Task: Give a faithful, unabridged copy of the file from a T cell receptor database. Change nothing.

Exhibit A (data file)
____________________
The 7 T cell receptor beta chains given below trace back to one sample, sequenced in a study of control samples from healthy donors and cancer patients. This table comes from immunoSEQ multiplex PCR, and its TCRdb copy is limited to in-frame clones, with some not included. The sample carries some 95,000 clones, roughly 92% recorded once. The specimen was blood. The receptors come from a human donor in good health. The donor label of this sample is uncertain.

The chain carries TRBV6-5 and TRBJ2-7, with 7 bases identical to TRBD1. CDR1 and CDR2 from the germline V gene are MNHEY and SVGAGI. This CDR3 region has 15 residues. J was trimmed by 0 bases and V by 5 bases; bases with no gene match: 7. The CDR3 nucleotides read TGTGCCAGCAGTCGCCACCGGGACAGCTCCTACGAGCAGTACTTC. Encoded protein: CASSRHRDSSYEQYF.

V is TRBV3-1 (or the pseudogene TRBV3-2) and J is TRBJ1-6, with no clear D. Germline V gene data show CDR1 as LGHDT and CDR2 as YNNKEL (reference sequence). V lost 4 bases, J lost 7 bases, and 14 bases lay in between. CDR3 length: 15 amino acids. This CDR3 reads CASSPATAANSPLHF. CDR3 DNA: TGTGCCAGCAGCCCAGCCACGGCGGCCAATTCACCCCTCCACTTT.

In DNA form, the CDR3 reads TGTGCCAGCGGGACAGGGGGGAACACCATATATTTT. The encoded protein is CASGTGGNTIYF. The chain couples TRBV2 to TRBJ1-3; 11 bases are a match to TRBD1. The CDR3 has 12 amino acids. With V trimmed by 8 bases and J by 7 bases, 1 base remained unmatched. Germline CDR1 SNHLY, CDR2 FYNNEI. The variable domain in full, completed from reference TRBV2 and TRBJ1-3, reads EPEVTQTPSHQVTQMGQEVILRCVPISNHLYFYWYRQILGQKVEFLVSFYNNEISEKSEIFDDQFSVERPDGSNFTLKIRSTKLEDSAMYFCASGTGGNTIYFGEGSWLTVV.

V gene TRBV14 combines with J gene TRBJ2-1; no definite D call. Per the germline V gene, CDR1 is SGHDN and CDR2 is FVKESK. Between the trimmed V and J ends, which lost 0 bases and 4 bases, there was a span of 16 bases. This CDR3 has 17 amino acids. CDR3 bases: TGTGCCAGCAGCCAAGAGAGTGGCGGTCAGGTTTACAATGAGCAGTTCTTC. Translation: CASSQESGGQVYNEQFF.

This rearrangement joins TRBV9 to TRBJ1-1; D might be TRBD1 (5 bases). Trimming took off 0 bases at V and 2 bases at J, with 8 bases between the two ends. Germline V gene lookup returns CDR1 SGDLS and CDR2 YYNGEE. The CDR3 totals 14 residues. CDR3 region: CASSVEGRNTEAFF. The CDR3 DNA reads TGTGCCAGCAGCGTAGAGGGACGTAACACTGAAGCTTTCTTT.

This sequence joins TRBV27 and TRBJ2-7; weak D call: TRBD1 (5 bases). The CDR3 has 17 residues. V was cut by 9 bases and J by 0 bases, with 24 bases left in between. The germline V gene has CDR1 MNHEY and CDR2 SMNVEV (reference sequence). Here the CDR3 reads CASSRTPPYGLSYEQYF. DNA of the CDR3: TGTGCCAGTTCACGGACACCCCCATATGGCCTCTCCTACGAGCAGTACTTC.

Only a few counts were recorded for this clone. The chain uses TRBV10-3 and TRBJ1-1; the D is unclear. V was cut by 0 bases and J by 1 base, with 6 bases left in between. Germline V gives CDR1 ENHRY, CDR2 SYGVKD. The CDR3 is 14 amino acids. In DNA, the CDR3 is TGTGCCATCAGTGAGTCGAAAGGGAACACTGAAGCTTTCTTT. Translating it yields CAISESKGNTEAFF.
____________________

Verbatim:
The 7 T cell receptor beta chains given below trace back to one sample, sequenced in a study of control samples from healthy donors and cancer patients. This table comes from immunoSEQ multiplex PCR, and its TCRdb copy is limited to in-frame clones, with some not included. The sample carries some 95,000 clones, roughly 92% recorded once. The specimen was blood. The receptors come from a human donor in good health. The donor label of this sample is uncertain.

The chain carries TRBV6-5 and TRBJ2-7, with 7 bases identical to TRBD1. CDR1 and CDR2 from the germline V gene are MNHEY and SVGAGI. This CDR3 region has 15 residues. J was trimmed by 0 bases and V by 5 bases; bases with no gene match: 7. The CDR3 nucleotides read TGTGCCAGCAGTCGCCACCGGGACAGCTCCTACGAGCAGTACTTC. Encoded protein: CASSRHRDSSYEQYF.

V is TRBV3-1 (or the pseudogene TRBV3-2) and J is TRBJ1-6, with no clear D. Germline V gene data show CDR1 as LGHDT and CDR2 as YNNKEL (reference sequence). V lost 4 bases, J lost 7 bases, and 14 bases lay in between. CDR3 length: 15 amino acids. This CDR3 reads CASSPATAANSPLHF. CDR3 DNA: TGTGCCAGCAGCCCAGCCACGGCGGCCAATTCACCCCTCCACTTT.

In DNA form, the CDR3 reads TGTGCCAGCGGGACAGGGGGGAACACCATATATTTT. The encoded protein is CASGTGGNTIYF. The chain couples TRBV2 to TRBJ1-3; 11 bases are a match to TRBD1. The CDR3 has 12 amino acids. With V trimmed by 8 bases and J by 7 bases, 1 base remained unmatched. Germline CDR1 SNHLY, CDR2 FYNNEI. The variable domain in full, completed from reference TRBV2 and TRBJ1-3, reads EPEVTQTPSHQVTQMGQEVILRCVPISNHLYFYWYRQILGQKVEFLVSFYNNEISEKSEIFDDQFSVERPDGSNFTLKIRSTKLEDSAMYFCASGTGGNTIYFGEGSWLTVV.

V gene TRBV14 combines with J gene TRBJ2-1; no definite D call. Per the germline V gene, CDR1 is SGHDN and CDR2 is FVKESK. Between the trimmed V and J ends, which lost 0 bases and 4 bases, there was a span of 16 bases. This CDR3 has 17 amino acids. CDR3 bases: TGTGCCAGCAGCCAAGAGAGTGGCGGTCAGGTTTACAATGAGCAGTTCTTC. Translation: CASSQESGGQVYNEQFF.

This rearrangement joins TRBV9 to TRBJ1-1; D might be TRBD1 (5 bases). Trimming took off 0 bases at V and 2 bases at J, with 8 bases between the two ends. Germline V gene lookup returns CDR1 SGDLS and CDR2 YYNGEE. The CDR3 totals 14 residues. CDR3 region: CASSVEGRNTEAFF. The CDR3 DNA reads TGTGCCAGCAGCGTAGAGGGACGTAACACTGAAGCTTTCTTT.

This sequence joins TRBV27 and TRBJ2-7; weak D call: TRBD1 (5 bases). The CDR3 has 17 residues. V was cut by 9 bases and J by 0 bases, with 24 bases left in between. The germline V gene has CDR1 MNHEY and CDR2 SMNVEV (reference sequence). Here the CDR3 reads CASSRTPPYGLSYEQYF. DNA of the CDR3: TGTGCCAGTTCACGGACACCCCCATATGGCCTCTCCTACGAGCAGTACTTC.

Only a few counts were recorded for this clone. The chain uses TRBV10-3 and TRBJ1-1; the D is unclear. V was cut by 0 bases and J by 1 base, with 6 bases left in between. Germline V gives CDR1 ENHRY, CDR2 SYGVKD. The CDR3 is 14 amino acids. In DNA, the CDR3 is TGTGCCATCAGTGAGTCGAAAGGGAACACTGAAGCTTTCTTT. Translating it yields CAISESKGNTEAFF.